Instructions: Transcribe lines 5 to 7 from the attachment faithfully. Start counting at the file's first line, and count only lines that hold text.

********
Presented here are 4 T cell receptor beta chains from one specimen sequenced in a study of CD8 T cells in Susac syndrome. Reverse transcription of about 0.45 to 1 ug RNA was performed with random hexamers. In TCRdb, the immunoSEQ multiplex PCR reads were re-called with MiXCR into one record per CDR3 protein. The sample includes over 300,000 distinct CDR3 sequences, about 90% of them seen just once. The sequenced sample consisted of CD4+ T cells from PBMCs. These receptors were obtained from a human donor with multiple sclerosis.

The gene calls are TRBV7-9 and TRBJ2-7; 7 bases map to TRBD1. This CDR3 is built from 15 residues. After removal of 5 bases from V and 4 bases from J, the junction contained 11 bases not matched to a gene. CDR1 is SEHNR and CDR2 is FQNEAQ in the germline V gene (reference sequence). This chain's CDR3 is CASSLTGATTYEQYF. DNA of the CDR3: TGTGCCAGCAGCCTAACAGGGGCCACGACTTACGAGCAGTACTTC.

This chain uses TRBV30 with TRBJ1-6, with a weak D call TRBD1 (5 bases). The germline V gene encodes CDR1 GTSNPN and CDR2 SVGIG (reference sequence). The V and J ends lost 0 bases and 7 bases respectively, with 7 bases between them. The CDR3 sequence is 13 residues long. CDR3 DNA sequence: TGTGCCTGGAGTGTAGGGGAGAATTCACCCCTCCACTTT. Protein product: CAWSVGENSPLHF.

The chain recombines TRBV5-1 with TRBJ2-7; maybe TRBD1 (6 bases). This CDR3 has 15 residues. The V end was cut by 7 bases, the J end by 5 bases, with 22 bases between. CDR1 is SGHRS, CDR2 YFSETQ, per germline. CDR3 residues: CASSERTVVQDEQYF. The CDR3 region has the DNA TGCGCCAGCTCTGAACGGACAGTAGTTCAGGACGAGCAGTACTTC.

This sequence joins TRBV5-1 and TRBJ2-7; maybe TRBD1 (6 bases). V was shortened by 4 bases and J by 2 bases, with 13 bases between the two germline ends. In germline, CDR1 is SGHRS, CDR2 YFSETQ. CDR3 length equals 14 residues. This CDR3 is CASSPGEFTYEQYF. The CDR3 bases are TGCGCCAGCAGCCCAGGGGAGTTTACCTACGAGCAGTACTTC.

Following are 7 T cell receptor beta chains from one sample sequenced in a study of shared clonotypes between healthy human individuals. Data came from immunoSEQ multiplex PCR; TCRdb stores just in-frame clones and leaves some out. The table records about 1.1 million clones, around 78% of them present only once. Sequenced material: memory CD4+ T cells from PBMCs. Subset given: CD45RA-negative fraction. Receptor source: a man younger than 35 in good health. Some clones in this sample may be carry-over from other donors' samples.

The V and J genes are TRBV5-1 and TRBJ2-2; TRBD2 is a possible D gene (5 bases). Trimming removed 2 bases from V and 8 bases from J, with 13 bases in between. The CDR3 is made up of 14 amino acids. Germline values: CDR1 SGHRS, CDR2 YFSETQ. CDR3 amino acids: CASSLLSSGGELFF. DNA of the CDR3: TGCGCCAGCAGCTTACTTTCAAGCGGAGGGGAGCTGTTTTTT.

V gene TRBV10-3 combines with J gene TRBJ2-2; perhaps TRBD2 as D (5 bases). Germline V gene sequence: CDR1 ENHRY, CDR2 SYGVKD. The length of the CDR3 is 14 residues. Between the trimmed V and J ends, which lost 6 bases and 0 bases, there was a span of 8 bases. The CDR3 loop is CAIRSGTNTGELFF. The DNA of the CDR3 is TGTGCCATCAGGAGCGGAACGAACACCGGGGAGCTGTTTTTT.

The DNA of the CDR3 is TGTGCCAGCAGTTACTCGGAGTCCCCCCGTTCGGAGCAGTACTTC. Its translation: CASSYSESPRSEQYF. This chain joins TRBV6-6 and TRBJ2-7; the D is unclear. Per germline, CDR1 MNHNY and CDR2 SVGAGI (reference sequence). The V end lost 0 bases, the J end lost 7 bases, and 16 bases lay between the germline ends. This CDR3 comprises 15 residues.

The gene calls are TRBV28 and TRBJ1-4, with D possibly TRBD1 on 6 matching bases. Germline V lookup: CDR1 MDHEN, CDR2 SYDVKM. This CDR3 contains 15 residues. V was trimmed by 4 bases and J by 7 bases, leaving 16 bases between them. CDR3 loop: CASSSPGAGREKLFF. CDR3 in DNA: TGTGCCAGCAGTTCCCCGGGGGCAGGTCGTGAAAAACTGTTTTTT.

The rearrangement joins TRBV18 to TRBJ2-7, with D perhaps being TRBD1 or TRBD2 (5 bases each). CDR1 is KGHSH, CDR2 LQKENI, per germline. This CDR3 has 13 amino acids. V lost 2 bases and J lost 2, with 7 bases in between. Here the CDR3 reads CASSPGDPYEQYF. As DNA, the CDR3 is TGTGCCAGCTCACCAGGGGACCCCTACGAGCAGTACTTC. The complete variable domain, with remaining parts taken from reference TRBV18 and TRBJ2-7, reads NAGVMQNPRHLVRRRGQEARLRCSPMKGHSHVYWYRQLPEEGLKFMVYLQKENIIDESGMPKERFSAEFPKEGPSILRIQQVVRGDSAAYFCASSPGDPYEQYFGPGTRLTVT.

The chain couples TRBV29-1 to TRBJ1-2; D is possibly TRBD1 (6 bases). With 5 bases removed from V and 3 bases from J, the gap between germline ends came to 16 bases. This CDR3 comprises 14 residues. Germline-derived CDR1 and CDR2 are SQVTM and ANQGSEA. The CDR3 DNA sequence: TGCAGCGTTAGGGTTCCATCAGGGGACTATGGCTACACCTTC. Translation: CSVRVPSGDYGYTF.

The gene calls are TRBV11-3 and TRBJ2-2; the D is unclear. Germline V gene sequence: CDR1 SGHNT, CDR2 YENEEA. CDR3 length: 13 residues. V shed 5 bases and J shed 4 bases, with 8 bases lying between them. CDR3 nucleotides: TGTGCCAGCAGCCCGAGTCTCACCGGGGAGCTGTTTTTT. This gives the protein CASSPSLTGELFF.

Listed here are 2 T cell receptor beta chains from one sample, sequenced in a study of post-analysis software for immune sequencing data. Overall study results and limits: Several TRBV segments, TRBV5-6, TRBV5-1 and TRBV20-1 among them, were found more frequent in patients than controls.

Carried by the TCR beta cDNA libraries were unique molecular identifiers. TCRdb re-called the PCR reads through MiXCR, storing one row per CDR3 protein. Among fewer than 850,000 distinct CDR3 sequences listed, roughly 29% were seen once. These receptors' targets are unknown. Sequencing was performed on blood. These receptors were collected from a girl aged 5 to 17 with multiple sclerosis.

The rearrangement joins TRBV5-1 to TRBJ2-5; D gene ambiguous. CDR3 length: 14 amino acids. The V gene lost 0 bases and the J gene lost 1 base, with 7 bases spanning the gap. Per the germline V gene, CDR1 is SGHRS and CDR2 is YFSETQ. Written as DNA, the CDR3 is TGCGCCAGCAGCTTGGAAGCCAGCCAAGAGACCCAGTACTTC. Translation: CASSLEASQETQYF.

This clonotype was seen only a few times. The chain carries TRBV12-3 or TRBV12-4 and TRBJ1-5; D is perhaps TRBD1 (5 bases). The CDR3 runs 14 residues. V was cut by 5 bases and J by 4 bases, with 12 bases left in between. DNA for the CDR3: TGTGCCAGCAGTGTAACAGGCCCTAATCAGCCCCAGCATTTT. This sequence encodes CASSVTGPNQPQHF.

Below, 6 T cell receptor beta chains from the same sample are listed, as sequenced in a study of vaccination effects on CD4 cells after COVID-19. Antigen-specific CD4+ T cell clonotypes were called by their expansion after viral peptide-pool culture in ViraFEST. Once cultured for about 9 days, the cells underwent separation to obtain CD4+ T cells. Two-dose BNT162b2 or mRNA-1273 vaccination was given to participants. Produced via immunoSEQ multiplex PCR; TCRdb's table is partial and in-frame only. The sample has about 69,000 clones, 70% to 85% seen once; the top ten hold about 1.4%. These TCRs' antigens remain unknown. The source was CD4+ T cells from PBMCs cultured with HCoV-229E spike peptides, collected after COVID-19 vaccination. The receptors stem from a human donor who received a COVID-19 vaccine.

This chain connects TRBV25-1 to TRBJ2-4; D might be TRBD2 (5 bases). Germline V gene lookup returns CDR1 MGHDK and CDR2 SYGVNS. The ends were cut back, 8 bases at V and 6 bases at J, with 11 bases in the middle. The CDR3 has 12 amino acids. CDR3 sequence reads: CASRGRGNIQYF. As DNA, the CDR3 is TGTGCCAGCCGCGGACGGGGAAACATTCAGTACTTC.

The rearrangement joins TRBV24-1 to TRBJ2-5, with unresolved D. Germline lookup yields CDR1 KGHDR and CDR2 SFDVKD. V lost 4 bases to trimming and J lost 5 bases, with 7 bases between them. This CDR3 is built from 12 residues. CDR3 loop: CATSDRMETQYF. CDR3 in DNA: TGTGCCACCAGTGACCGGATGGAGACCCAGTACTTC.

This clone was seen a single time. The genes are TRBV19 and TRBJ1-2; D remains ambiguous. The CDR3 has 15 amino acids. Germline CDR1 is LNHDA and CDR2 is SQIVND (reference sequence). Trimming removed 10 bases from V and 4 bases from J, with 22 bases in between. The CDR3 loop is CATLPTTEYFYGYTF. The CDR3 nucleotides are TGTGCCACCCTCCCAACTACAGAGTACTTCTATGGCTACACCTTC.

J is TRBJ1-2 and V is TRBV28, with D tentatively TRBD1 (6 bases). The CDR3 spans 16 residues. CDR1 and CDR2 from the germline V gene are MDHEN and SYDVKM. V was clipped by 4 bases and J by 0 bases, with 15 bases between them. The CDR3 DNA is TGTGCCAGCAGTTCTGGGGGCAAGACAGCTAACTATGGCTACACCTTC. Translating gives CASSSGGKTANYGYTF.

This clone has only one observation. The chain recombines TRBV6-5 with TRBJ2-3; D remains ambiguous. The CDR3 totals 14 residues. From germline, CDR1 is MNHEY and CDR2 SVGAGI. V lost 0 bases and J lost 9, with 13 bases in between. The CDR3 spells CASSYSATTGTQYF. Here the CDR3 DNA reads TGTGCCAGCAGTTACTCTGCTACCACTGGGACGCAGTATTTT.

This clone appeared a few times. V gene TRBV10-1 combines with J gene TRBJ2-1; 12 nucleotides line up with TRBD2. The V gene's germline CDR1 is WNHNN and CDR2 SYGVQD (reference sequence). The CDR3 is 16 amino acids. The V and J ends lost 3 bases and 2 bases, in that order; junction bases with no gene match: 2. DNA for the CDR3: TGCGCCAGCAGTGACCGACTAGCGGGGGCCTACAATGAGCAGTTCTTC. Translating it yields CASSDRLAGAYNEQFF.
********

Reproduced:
This sequence joins TRBV5-1 and TRBJ2-7; maybe TRBD1 (6 bases). V was shortened by 4 bases and J by 2 bases, with 13 bases between the two germline ends. In germline, CDR1 is SGHRS, CDR2 YFSETQ. CDR3 length equals 14 residues. This CDR3 is CASSPGEFTYEQYF. The CDR3 bases are TGCGCCAGCAGCCCAGGGGAGTTTACCTACGAGCAGTACTTC.

Following are 7 T cell receptor beta chains from one sample sequenced in a study of shared clonotypes between healthy human individuals. Data came from immunoSEQ multiplex PCR; TCRdb stores just in-frame clones and leaves some out. The table records about 1.1 million clones, around 78% of them present only once. Sequenced material: memory CD4+ T cells from PBMCs. Subset given: CD45RA-negative fraction. Receptor source: a man younger than 35 in good health. Some clones in this sample may be carry-over from other donors' samples.

The V and J genes are TRBV5-1 and TRBJ2-2; TRBD2 is a possible D gene (5 bases). Trimming removed 2 bases from V and 8 bases from J, with 13 bases in between. The CDR3 is made up of 14 amino acids. Germline values: CDR1 SGHRS, CDR2 YFSETQ. CDR3 amino acids: CASSLLSSGGELFF. DNA of the CDR3: TGCGCCAGCAGCTTACTTTCAAGCGGAGGGGAGCTGTTTTTT.